How to know if your Galaxy Note 7's battery is safe. Ilya S. Savenok/Getty Images for Samsung

Samsung is living through its worst nightmare with its recently released Galaxy Note 7: the South Korean company had to recall 2.5 million devices, halt sales in 10 countries and has seen its stock prices fall by 10 percent in the aftermath of its voluntary recall. The root of the problem, according to Samsung’s preliminary report to the Korean Agency for Technology and Standards, is a production error.

In the report, Samsung shares its initial findings: an error in producing battery cells resulted in negative and positive battery poles to come in contact with each other leading to excessive heat. The company did note; however, that more research needs to be done to find “the exact cause” behind the battery mishaps.

When Samsung first issued its recall, the company cited 35 cases of Galaxy Note 7s overheating or exploding. Koh Dong-jin, president of Samsung's mobile business, told reporters in a news conference that an investigation revealed “a tiny problem in the manufacturing process so it was very difficult to find out.”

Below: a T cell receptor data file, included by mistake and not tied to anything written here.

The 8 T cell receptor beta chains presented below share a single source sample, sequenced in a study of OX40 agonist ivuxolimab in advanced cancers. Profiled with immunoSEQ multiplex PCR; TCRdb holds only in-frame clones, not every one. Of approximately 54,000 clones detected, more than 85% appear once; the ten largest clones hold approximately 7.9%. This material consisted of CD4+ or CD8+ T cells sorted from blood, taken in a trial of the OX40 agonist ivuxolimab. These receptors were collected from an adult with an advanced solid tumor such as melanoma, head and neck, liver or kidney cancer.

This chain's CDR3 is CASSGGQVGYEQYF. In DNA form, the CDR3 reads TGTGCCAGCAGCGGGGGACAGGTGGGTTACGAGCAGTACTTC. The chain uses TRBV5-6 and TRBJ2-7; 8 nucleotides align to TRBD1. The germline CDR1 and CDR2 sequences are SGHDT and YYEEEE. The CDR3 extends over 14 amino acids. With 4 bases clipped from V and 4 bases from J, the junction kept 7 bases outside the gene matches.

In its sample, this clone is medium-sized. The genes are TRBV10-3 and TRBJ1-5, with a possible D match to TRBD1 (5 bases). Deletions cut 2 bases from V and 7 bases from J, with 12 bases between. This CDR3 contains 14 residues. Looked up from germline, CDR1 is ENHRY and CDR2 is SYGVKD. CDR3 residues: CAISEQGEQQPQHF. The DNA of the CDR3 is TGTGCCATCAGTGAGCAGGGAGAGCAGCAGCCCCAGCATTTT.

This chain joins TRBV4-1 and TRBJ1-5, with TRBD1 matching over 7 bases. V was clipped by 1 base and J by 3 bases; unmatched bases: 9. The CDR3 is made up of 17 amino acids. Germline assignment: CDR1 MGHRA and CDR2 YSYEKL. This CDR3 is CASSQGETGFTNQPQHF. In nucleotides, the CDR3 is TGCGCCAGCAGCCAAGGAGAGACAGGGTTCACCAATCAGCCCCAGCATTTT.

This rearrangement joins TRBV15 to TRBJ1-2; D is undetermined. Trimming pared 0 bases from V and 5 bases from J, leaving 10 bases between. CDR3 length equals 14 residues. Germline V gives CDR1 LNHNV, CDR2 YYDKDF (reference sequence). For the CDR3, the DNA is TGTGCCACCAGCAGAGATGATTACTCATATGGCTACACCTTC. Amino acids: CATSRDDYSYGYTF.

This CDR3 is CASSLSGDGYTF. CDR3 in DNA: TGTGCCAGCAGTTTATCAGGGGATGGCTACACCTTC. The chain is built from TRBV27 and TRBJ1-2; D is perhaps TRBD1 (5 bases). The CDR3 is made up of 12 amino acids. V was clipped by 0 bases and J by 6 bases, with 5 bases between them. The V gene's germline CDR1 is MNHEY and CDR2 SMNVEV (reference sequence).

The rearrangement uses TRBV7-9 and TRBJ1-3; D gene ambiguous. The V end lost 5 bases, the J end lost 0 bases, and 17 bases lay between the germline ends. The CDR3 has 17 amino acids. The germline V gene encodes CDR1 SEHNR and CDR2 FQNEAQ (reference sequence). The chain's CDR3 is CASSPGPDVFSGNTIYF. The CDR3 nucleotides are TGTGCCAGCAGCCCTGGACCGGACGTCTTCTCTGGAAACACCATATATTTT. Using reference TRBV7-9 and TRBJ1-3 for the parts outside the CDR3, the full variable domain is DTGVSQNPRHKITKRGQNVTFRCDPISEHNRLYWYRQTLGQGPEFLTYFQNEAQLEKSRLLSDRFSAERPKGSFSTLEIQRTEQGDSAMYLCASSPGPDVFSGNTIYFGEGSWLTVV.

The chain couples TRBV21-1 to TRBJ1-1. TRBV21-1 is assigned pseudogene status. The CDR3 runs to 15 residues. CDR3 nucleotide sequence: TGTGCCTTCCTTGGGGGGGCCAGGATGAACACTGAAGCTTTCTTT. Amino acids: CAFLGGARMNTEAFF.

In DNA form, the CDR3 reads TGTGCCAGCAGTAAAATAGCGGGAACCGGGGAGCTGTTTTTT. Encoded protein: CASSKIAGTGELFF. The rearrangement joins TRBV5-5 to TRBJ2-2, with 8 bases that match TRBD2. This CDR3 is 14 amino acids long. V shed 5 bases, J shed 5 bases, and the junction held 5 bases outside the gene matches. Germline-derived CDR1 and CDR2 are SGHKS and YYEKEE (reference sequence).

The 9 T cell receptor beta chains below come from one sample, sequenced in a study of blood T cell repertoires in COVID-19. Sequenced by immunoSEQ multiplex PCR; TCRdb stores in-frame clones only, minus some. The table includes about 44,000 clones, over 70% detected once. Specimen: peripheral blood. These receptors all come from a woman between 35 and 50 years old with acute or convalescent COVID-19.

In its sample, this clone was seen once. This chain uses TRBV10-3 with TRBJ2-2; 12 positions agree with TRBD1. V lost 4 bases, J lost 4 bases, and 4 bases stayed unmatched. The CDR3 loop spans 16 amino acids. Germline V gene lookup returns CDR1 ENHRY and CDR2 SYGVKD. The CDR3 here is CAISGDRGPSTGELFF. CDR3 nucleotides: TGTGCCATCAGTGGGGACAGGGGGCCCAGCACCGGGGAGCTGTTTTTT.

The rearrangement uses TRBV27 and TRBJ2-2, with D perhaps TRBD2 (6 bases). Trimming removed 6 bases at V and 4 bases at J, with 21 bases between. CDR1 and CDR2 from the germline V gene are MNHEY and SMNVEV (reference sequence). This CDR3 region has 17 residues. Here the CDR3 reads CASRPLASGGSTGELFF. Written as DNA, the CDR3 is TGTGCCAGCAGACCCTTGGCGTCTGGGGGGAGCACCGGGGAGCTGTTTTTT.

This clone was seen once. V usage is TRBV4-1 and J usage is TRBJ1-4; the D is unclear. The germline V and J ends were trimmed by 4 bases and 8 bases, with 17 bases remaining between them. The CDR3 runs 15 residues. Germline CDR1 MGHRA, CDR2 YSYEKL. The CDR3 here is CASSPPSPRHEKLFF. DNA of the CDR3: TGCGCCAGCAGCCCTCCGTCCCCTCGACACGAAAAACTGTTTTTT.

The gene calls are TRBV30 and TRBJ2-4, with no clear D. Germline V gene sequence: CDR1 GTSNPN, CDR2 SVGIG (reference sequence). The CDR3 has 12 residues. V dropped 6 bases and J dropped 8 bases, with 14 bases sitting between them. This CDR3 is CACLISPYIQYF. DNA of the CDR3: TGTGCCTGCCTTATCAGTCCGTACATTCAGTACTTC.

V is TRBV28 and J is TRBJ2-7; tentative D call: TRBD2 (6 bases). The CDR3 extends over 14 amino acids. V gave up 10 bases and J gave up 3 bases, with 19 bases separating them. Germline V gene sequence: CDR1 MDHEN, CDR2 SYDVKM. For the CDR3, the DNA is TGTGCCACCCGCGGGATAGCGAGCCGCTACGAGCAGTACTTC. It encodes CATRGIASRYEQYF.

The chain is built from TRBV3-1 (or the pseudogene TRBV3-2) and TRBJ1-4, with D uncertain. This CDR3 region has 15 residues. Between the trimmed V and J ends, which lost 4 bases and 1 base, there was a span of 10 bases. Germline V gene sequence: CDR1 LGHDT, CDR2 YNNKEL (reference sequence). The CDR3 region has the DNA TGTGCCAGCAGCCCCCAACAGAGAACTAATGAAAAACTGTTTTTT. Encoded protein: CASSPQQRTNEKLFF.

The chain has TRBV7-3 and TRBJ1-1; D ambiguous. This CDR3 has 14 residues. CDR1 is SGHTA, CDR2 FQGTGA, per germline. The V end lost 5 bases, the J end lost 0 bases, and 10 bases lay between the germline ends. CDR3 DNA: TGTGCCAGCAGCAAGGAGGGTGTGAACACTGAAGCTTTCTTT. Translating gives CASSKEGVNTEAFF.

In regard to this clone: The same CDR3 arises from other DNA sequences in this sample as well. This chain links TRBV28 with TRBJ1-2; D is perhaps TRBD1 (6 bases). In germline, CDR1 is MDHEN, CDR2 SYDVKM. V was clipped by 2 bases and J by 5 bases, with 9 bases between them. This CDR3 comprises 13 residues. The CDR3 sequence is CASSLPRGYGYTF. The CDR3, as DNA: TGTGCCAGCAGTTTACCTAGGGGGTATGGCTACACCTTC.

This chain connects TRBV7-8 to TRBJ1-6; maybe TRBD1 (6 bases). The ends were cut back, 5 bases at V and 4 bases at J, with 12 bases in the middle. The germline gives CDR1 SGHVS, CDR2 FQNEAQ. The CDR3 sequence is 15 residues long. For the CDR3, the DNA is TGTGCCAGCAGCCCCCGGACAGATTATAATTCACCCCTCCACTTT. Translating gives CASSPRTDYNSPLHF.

The issue, reported The Associated Press at the time, is with a battery cell produced by one of Samsung’s two battery suppliers. According to Bloomberg, the main supplier for Galaxy Note 7 batteries was Samsung SDI Co.—Samsung’s sister company. For the new devices, reports ZDNet, batteries will be sourced from China’s ATL, which was the company’s secondary supplier.

In light of the battery problem, which impacts 0.1 percent of devices, the company has advised owners of the device to shut off their devices and “exchange them as soon as possible.” Meanwhile, the Federal Aviation Administration has urged airline passengers to not use or charge their Note 7s while on an aircraft and in the U.S., the Consumer Product Safety Commission has warned users to “power them down and stop charging or using the device.”